Cavendish wins sprint­ing stage; Con­ta­dor keeps lead

Austin American-Statesman - - SPORTS - By Naomi Koppel

BORDEAUX, France — Even with­out his most im­por­tant team­mate, Mark Cavendish showed again that few can touch him when it comes to sprint­ing.

The Bri­tish rider cap­tured the 18th stage of the Tour de France on Fri­day, while Al­berto Con­ta­dor of Spain drew closer to vic­tory. Con­ta­dor, the de­fend­ing cham­pion, leads Lux­em­bourg’s Andy Sch­leck by eight sec­onds en­ter­ing to­day’s de­ci­sive time trial, a day be­fore the three-week race ends in Paris.

Al­though Con­ta­dor holds what ap­pears to be a slen­der lead, he is ex­pected to eas­ily out­pace Sch­leck in the 32-mile time trial from Bor-

Con­tin­ued from C1 deaux to Pauil­lac. Last year, he won the time trial late in the Tour and took 1 minute, 45 sec­onds off Sch­leck.

Con­ta­dor, as the leader, also has the ad­van­tage of rid­ing last, al­low­ing him to know how all his ri­vals have done.

To­day is the last stage in which the po­si­tions at the top can change. Sun­day’s fi­nal stage into Paris is tra­di­tion­ally a sprint­ers’ stage and a day­long vic­tory pro­ces­sion for the over­all win­ner.

Lance Arm­strong fin­ished in the pack be­hind the lead­ers and is 23rd over­all.

Cavendish won a stage for the fourth time in this Tour and the 14th time in just three years of com­pet­ing in cy­cling’s premier event.

He surged to the front in the fi­nal cou­ple of hun­dred yards. He gave him­self such a lead that he was able to look be­hind him a cou­ple of times and then cross the line with his fist in the air.

Cavendish won with­out his usual lead­out man and room­mate. Mark Ren­shaw was ex­pelled from the race af­ter the 11th stage for head-butting an op­po­nent, and Cavendish ded­i­cated his lat­est vic­tory to Ren­shaw. He says the Aus­tralian rider made life easy, bring­ing him to the front.

“I’ve missed Mark,” Cavendish said. “I missed him in the Pyre­nees, I missed some- body suf­fer­ing more than me. I missed some­body to laugh about, about how hard it is.”

Sec­ond place went to Ju­lian Dean of New Zealand and third to Alessandro Pe­tac­chi of Italy. Pe­tac­chi took the green jersey given to the lead­ing sprinter from Thor Hushovd of Nor­way.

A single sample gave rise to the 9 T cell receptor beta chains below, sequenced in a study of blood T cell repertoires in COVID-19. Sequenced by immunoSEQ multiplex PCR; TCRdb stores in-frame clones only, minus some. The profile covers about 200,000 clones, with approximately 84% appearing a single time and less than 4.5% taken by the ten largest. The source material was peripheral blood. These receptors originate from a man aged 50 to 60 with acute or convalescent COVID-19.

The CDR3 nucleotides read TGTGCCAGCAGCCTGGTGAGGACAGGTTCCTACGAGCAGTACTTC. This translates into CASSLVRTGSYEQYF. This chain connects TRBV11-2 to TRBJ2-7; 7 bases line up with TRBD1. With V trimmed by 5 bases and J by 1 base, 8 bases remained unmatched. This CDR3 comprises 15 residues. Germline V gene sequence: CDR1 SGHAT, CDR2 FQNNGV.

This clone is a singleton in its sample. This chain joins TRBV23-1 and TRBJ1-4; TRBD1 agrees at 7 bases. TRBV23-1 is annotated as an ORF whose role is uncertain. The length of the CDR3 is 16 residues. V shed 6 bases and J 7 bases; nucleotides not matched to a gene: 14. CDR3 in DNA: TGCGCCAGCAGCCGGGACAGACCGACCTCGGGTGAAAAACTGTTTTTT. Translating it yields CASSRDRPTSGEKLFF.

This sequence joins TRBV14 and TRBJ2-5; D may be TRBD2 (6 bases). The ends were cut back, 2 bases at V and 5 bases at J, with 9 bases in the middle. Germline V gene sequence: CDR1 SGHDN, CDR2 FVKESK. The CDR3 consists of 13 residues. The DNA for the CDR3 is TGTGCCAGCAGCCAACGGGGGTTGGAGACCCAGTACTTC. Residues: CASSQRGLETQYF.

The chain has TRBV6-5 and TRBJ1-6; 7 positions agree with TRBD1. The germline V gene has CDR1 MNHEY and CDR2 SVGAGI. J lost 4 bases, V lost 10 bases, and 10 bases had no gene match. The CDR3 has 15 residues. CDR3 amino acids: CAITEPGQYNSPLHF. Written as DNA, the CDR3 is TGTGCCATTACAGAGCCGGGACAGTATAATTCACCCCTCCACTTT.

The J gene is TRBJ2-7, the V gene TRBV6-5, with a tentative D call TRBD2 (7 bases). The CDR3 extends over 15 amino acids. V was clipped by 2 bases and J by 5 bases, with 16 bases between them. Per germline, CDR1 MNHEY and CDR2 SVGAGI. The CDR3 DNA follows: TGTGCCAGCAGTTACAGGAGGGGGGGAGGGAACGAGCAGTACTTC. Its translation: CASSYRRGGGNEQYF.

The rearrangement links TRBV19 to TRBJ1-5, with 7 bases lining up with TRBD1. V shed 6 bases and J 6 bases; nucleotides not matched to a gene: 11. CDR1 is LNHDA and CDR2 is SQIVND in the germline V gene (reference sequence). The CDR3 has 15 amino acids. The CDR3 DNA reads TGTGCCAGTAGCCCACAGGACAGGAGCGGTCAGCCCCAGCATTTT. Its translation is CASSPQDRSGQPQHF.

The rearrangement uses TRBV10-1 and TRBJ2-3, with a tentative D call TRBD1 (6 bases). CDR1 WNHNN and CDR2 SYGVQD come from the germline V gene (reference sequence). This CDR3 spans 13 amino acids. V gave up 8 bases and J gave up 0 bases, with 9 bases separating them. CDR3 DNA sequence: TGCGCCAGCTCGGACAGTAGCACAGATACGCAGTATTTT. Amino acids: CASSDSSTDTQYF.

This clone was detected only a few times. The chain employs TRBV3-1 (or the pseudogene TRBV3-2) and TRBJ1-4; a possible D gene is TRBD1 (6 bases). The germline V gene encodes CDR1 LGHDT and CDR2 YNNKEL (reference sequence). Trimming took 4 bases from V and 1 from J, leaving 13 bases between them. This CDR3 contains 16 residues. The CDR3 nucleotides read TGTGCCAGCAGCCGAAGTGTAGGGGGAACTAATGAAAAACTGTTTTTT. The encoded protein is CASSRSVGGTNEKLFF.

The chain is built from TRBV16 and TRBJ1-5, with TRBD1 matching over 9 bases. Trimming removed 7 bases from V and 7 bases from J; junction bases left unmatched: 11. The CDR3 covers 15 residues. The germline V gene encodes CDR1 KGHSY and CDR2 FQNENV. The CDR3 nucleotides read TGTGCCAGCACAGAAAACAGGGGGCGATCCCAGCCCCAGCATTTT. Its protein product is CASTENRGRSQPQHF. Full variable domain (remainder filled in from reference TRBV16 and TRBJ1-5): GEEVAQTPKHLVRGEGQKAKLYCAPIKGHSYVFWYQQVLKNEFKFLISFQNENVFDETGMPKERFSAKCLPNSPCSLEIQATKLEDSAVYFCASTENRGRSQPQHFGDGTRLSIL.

Hushovd ac­knowl­edged that his fight to re­tain the sprint ti­tle he won last year was over.

“It’s a big dis­ap­point­ment, but I re­al­ized step by step dur­ing the sprints that I’m suf­fer­ing,” said Hushovd, speak­ing af­ter duck­ing into his team bus to take off the green jersey he had been wear­ing. “I don’t have the same level as Cavendish and Pe­tac­chi, and to­day was just an­other sprint that didn’t work out.”

Con­ta­dor in­sists his vic­tory is not cer­tain un­til the time trial is over.

“This is a hard stage that comes af­ter 20 days in the Tour, and this isn’t a race for spe­cial­ists. I think to­mor­row I will re­ally have to fight a lot to win the stage and to de­feat (Sch­leck).”

Sch­leck, for his part, has not given up hope.

“I feel good. I have noth­ing to lose,” he said. “He’s bet­ter, but I’m not bad, too. We’re go­ing to see a bat­tle to­mor­row.”

In the race for third place, Olympic road race cham­pion Sa­muel Sanchez of Spain holds a 21-sec­ond lead over De­nis Men­chov of Rus­sia, the win- Al­berto Con­ta­dor (right), wear­ing the over­all leader’s yel­low jersey, faces his last com­pet­i­tive chal­lenge to­day, on the next-to-last day of the Tour. He leads Andy Sch­leck by eight sec­onds over­all. ner of the 2009 Giro d’Italia.

Among those hop­ing to win to­day is world time-trial cham­pion Fabian Can­cel­lara of Switzer­land, Sch­leck’s team- mate at Saxo Bank.

Can­cel­lara took the race’s pro­logue time trial and held the yel­low jersey for six days early in the race.

lau­rent Rebours

Alessandro Pe­tac­chi, stage win­ner Mark Cavendish, Ju­lian Dean and Ed­vald Boas­son Ha­gen, from left, fin­ish the 18th stage of the Tour de France.

Christophe Ena

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